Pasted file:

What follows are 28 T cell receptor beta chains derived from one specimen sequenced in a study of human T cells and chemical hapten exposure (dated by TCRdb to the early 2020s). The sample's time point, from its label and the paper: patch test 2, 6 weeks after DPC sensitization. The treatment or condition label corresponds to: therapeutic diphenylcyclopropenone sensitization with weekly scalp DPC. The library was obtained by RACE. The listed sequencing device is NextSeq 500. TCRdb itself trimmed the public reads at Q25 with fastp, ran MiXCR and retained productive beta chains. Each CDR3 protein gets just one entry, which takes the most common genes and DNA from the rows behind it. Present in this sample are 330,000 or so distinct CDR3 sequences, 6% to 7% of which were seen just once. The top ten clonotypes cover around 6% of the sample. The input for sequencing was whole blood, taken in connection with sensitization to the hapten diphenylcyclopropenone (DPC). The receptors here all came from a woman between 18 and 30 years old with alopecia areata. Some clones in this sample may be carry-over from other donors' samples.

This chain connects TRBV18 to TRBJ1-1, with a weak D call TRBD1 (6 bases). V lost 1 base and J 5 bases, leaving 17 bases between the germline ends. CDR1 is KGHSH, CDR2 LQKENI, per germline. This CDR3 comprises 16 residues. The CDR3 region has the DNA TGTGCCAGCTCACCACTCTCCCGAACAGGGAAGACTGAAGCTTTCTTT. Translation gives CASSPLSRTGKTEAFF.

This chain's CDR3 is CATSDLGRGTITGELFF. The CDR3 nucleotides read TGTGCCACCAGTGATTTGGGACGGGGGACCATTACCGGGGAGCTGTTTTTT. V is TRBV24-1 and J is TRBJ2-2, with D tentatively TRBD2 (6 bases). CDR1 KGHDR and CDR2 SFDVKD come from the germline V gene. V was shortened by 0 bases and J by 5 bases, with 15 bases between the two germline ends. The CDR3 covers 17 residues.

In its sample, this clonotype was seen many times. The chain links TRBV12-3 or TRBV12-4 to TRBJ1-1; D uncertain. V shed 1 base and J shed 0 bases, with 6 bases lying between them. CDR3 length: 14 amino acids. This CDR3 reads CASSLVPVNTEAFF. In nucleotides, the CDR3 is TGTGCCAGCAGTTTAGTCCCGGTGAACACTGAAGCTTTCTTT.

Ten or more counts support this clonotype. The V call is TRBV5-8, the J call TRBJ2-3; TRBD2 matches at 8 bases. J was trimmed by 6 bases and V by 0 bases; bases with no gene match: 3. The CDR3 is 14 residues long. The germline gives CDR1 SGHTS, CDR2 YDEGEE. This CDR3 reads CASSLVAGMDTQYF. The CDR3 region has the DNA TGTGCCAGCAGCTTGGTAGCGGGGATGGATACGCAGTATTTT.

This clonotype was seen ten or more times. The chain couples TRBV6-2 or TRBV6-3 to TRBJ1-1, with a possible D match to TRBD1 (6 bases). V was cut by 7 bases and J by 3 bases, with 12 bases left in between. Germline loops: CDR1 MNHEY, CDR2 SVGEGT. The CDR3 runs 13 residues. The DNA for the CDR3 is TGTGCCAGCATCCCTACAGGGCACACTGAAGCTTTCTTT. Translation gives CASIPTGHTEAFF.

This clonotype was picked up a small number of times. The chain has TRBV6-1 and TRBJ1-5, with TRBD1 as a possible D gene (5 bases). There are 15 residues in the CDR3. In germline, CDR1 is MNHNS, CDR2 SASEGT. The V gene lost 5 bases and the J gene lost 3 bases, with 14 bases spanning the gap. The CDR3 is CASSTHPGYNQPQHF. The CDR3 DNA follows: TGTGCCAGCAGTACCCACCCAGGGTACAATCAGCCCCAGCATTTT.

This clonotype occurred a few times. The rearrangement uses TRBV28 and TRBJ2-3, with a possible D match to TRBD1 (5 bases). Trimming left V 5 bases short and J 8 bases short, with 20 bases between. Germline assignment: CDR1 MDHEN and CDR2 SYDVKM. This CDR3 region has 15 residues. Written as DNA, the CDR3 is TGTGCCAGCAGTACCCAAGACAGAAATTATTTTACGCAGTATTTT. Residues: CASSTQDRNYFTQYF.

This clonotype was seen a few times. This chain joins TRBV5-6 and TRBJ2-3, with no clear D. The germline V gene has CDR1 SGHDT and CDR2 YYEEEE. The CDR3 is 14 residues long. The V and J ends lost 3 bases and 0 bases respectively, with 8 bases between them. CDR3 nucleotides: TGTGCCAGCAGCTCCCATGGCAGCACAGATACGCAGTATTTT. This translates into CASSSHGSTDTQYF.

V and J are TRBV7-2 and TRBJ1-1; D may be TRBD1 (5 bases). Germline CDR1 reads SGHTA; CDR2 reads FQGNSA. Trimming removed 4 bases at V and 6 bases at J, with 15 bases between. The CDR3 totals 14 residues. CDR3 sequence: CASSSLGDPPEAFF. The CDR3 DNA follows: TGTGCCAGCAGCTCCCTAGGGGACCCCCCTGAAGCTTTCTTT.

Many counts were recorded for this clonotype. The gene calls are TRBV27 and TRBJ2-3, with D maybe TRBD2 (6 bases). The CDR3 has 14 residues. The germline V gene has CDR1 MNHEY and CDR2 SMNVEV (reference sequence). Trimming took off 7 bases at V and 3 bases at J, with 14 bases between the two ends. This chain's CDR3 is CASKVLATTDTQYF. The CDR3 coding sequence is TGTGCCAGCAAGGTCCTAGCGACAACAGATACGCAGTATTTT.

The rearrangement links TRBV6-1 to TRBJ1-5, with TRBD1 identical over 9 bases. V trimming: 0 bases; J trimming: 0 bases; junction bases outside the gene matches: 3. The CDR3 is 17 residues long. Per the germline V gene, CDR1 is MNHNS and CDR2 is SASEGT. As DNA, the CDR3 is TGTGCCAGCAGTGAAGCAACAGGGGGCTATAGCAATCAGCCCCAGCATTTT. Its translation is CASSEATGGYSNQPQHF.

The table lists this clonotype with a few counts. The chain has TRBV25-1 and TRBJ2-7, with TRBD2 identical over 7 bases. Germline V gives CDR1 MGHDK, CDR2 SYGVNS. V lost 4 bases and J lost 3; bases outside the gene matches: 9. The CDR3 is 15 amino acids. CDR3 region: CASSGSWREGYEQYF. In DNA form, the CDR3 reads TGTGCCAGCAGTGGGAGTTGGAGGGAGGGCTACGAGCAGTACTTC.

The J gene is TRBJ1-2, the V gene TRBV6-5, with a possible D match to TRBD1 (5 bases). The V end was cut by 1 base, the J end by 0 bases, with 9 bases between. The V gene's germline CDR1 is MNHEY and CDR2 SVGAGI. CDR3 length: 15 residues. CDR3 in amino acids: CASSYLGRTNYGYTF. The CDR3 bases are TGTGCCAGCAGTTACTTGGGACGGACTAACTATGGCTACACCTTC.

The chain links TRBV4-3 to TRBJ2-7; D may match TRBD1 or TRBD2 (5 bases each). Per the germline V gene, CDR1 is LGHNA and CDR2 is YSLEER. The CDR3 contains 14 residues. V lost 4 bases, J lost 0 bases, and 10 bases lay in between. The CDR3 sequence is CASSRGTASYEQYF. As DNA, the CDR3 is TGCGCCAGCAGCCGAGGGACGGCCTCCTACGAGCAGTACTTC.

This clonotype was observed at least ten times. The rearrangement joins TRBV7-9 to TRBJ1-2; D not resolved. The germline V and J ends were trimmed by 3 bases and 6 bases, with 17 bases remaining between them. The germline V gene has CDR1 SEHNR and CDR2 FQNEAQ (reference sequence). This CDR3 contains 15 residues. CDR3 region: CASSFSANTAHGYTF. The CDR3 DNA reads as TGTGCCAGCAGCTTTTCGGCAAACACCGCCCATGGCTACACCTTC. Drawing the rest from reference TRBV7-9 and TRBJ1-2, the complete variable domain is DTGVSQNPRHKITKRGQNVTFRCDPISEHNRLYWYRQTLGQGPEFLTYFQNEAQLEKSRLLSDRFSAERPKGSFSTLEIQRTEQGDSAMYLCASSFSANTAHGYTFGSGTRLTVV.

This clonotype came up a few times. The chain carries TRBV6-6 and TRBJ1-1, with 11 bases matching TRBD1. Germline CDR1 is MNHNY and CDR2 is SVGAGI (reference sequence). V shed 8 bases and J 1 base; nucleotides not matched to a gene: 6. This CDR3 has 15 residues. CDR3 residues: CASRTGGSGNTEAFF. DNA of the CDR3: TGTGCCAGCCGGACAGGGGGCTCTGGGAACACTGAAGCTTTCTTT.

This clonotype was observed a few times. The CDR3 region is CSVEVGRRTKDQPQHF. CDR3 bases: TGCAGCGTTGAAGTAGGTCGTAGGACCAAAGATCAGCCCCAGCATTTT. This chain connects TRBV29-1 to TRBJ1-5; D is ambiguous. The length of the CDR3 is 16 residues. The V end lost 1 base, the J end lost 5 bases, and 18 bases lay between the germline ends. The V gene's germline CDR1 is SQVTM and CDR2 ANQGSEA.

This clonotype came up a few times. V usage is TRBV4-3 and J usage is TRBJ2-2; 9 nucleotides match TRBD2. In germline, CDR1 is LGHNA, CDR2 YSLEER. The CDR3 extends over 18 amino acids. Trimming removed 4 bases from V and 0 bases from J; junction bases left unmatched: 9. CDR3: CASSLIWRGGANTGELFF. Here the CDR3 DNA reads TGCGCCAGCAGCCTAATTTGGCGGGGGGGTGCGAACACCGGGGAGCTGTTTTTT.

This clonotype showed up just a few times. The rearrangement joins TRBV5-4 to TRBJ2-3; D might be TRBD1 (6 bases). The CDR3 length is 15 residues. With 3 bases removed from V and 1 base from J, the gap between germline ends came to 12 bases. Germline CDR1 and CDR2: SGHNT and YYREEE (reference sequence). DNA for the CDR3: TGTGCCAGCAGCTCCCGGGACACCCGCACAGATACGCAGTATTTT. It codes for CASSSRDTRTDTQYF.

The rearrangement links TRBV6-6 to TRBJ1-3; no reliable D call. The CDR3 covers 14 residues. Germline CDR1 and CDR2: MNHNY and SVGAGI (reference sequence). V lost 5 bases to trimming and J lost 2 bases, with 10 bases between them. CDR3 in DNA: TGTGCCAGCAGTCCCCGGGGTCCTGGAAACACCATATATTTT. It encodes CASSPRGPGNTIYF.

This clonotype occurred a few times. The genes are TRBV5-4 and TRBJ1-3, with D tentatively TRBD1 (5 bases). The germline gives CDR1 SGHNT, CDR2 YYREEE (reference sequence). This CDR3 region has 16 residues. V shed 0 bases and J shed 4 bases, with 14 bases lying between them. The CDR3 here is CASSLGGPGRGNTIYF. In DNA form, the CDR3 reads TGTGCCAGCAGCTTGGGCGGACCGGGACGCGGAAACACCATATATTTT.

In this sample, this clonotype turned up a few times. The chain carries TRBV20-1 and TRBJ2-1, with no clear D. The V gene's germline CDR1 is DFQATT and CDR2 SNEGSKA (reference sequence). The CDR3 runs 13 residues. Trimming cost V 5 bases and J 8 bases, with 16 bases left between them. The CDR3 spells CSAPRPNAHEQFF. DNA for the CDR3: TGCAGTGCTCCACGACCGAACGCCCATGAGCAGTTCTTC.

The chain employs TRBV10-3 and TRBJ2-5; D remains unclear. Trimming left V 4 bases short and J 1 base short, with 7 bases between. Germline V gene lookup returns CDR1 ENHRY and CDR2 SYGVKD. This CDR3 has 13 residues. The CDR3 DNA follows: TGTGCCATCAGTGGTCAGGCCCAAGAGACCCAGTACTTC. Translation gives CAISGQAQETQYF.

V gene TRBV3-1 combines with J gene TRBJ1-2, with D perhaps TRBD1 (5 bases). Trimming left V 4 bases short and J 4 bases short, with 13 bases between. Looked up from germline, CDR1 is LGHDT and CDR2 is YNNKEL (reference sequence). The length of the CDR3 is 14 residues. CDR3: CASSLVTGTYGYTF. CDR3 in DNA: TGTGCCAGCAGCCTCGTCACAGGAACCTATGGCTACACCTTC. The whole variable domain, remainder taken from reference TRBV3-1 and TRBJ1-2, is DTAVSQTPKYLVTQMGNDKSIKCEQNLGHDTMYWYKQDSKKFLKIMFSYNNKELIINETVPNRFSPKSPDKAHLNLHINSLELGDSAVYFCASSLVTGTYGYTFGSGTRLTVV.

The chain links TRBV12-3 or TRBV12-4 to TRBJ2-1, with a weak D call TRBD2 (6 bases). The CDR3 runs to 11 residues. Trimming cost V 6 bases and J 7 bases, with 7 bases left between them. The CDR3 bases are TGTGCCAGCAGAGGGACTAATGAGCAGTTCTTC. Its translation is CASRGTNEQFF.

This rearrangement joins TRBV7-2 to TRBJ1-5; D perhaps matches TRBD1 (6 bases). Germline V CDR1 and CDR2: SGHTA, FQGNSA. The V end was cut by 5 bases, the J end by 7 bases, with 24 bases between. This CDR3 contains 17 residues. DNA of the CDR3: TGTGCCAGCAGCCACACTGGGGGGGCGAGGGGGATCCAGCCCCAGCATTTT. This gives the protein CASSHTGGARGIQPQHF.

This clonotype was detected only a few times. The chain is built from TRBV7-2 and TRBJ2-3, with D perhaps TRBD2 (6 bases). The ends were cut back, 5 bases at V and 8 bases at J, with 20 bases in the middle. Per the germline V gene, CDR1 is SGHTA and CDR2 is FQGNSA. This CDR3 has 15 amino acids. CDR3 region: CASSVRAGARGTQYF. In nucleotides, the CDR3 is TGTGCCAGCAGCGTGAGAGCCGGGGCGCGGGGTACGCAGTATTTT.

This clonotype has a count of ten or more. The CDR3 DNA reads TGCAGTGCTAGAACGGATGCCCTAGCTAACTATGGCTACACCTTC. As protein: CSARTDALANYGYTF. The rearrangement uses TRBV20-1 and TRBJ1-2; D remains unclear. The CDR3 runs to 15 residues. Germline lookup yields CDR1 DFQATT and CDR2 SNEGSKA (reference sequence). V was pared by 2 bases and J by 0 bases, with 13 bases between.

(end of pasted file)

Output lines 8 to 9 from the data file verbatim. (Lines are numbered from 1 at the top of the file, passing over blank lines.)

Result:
This clonotype occurred a few times. The rearrangement uses TRBV28 and TRBJ2-3, with a possible D match to TRBD1 (5 bases). Trimming left V 5 bases short and J 8 bases short, with 20 bases between. Germline assignment: CDR1 MDHEN and CDR2 SYDVKM. This CDR3 region has 15 residues. Written as DNA, the CDR3 is TGTGCCAGCAGTACCCAAGACAGAAATTATTTTACGCAGTATTTT. Residues: CASSTQDRNYFTQYF.

This clonotype was seen a few times. This chain joins TRBV5-6 and TRBJ2-3, with no clear D. The germline V gene has CDR1 SGHDT and CDR2 YYEEEE. The CDR3 is 14 residues long. The V and J ends lost 3 bases and 0 bases respectively, with 8 bases between them. CDR3 nucleotides: TGTGCCAGCAGCTCCCATGGCAGCACAGATACGCAGTATTTT. This translates into CASSSHGSTDTQYF.